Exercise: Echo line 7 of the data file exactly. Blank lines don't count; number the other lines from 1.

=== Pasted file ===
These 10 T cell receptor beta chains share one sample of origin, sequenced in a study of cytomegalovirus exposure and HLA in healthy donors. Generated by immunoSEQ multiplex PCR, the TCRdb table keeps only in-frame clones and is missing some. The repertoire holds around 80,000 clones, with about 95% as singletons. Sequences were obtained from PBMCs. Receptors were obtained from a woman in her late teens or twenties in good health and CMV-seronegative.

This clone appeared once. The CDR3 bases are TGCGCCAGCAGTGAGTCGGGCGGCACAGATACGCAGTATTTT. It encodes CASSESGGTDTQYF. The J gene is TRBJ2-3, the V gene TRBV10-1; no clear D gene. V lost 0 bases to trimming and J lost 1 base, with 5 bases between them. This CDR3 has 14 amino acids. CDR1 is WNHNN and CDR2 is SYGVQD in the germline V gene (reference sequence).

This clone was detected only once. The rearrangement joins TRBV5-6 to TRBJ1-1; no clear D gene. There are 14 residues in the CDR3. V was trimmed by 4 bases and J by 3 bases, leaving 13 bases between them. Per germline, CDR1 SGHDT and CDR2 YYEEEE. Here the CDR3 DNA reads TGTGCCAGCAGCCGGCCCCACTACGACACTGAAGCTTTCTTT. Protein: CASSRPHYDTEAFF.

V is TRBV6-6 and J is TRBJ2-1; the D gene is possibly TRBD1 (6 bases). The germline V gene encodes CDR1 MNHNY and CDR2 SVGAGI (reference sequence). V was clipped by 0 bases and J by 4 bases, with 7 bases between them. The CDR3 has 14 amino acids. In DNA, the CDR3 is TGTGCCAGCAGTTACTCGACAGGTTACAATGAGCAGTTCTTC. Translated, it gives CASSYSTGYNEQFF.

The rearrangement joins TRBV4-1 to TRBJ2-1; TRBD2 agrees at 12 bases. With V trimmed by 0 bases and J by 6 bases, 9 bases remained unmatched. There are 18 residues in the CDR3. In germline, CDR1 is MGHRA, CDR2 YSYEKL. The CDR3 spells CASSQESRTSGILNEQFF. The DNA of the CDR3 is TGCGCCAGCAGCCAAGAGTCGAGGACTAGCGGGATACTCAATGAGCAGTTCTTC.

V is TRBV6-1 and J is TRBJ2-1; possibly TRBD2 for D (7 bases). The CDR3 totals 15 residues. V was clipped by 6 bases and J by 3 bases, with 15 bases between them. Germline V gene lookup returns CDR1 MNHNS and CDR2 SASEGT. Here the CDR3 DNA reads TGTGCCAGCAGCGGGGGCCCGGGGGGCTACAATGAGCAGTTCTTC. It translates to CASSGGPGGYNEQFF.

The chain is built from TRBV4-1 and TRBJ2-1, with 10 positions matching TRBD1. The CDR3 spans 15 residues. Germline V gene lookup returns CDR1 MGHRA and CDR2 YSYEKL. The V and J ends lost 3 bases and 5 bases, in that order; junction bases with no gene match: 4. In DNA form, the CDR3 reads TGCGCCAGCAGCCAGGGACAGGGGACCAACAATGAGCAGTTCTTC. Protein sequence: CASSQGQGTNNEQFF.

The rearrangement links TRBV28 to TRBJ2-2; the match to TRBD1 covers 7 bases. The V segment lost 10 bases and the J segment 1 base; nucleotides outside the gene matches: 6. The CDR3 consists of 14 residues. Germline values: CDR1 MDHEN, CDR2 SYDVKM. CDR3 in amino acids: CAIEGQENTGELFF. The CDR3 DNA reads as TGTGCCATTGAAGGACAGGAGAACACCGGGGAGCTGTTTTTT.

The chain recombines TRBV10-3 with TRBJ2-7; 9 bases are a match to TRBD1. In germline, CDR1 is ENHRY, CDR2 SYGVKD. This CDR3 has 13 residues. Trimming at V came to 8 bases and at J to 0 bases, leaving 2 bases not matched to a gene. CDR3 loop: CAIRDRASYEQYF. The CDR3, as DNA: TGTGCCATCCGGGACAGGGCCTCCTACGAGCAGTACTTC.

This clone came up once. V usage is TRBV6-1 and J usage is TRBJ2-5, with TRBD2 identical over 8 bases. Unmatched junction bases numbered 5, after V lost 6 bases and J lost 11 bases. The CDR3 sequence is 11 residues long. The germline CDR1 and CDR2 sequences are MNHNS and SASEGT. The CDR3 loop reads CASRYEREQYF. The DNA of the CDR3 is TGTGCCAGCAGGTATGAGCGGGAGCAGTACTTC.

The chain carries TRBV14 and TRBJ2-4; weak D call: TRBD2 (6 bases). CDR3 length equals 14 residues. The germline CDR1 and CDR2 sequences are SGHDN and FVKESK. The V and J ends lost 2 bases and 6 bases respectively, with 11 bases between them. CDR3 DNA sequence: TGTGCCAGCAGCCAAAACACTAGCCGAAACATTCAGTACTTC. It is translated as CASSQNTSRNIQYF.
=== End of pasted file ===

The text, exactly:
The chain is built from TRBV4-1 and TRBJ2-1, with 10 positions matching TRBD1. The CDR3 spans 15 residues. Germline V gene lookup returns CDR1 MGHRA and CDR2 YSYEKL. The V and J ends lost 3 bases and 5 bases, in that order; junction bases with no gene match: 4. In DNA form, the CDR3 reads TGCGCCAGCAGCCAGGGACAGGGGACCAACAATGAGCAGTTCTTC. Protein sequence: CASSQGQGTNNEQFF.